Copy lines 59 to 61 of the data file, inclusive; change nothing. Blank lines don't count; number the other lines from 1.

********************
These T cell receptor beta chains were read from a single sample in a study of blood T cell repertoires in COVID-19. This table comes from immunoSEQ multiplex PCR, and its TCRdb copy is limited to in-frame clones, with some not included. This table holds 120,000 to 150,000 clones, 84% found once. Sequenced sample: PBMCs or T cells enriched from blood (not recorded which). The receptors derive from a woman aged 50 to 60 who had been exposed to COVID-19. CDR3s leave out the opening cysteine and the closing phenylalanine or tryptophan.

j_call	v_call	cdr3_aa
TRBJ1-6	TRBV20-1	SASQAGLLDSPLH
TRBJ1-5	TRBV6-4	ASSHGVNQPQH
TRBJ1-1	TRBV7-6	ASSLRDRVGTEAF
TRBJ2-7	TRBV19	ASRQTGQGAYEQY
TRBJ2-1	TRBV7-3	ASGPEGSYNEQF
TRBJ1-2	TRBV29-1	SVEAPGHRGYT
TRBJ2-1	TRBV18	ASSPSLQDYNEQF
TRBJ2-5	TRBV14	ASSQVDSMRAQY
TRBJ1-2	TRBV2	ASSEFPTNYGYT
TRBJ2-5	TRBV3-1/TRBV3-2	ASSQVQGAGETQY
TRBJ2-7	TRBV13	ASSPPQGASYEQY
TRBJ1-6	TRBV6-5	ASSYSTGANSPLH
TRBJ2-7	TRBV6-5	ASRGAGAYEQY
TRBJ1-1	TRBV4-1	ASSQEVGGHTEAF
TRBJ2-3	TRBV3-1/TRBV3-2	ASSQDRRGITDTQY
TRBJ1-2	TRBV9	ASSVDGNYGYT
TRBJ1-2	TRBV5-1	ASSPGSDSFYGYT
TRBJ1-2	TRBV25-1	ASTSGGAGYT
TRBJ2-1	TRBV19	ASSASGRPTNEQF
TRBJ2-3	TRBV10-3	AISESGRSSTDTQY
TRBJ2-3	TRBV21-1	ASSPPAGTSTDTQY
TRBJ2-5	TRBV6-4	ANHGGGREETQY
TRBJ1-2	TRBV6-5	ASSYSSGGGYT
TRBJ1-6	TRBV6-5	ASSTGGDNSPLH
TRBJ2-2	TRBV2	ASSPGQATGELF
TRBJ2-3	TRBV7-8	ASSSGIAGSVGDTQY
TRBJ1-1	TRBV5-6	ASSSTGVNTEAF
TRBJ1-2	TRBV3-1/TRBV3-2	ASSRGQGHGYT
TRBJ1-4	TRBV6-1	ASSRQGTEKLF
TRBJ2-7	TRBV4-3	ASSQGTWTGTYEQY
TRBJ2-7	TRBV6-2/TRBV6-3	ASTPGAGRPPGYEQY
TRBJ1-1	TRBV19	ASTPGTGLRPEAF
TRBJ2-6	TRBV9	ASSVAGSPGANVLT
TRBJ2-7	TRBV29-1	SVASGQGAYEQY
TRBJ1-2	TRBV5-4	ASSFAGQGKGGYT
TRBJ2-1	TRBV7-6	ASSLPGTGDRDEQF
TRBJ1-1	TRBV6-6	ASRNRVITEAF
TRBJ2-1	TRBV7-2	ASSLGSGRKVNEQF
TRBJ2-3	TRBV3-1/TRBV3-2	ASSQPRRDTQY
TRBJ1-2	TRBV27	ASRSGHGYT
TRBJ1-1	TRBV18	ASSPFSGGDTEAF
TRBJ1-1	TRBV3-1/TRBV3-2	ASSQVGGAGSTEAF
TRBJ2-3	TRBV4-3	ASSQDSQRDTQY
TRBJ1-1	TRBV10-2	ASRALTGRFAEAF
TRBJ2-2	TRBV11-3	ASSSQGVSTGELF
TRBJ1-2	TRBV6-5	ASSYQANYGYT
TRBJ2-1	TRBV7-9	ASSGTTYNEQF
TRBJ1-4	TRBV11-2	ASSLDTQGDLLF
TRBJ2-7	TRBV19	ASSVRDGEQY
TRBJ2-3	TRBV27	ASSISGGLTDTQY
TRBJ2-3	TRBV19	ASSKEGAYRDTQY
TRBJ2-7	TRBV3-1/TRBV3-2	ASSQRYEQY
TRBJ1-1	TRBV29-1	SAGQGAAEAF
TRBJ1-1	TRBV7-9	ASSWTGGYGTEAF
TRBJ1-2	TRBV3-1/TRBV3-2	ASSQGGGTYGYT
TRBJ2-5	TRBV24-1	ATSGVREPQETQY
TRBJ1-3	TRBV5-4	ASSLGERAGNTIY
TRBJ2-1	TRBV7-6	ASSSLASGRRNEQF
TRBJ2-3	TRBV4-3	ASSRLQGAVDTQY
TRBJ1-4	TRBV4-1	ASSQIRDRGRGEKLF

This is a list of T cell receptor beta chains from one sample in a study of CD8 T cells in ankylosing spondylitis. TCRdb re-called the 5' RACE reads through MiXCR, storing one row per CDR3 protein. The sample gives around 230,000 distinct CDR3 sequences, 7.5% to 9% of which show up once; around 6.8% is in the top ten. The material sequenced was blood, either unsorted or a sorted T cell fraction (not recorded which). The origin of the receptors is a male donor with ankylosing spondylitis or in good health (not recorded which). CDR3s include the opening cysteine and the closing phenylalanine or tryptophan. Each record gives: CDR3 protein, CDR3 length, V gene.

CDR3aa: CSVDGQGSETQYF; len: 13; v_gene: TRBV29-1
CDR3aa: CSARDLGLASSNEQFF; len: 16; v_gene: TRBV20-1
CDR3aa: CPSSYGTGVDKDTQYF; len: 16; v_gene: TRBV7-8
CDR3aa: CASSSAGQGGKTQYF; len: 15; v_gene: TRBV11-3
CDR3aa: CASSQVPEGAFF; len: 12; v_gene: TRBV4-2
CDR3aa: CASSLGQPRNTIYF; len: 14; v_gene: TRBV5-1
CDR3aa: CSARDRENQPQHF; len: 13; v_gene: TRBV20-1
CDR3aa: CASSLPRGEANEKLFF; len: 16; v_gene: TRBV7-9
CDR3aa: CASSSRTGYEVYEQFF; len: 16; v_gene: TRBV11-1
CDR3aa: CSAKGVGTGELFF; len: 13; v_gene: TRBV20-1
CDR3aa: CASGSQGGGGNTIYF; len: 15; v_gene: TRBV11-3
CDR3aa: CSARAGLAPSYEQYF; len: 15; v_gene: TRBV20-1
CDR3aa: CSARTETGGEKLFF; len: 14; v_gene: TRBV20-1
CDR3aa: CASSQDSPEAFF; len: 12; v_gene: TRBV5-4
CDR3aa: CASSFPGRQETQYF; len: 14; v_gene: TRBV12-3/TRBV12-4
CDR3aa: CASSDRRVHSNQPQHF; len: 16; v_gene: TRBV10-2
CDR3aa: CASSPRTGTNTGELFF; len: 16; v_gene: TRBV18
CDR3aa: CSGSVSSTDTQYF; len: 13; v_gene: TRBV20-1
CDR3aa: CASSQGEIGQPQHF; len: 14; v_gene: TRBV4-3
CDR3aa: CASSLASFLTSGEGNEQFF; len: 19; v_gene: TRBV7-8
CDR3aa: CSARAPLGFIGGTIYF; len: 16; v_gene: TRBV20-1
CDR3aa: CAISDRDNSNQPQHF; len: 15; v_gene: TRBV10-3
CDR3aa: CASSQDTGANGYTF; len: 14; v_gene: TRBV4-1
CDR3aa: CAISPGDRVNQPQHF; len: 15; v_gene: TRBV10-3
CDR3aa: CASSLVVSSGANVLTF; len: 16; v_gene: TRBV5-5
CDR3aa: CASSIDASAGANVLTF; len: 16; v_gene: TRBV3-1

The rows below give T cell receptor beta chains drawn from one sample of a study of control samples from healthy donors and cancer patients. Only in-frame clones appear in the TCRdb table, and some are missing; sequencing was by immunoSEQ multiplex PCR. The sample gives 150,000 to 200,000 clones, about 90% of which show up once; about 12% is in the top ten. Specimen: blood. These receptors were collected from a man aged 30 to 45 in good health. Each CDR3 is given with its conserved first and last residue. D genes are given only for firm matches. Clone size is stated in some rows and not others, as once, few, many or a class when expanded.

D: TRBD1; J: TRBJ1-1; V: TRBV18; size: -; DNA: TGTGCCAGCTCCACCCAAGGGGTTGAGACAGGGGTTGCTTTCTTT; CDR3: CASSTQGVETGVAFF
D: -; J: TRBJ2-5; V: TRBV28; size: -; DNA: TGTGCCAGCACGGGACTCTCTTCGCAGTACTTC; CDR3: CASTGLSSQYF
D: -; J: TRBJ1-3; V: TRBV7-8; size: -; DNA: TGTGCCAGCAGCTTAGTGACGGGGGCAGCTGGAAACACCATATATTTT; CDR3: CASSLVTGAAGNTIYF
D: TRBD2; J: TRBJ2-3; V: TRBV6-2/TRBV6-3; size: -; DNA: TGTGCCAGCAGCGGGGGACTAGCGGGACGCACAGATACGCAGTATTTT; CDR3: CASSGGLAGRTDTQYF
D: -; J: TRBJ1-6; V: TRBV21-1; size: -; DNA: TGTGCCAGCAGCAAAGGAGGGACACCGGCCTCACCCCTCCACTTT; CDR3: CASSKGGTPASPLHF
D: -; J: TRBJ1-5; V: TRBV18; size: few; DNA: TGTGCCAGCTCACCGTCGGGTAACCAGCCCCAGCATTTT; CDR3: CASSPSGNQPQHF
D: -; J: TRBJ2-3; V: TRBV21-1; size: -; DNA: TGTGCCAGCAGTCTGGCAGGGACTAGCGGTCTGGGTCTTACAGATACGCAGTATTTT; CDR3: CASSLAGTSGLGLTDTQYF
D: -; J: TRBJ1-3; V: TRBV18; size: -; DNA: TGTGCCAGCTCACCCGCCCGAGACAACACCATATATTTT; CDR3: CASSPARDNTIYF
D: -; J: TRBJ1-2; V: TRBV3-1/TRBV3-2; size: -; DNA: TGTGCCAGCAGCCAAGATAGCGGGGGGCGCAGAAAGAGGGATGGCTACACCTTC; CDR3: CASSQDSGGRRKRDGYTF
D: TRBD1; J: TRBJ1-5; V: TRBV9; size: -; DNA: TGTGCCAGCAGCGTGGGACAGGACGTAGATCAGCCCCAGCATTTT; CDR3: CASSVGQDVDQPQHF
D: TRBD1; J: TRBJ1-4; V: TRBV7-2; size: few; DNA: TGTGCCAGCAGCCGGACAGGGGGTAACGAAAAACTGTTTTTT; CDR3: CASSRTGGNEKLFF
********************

TRBJ1-3	TRBV5-4	ASSLGERAGNTIY
TRBJ2-1	TRBV7-6	ASSSLASGRRNEQF
TRBJ2-3	TRBV4-3	ASSRLQGAVDTQY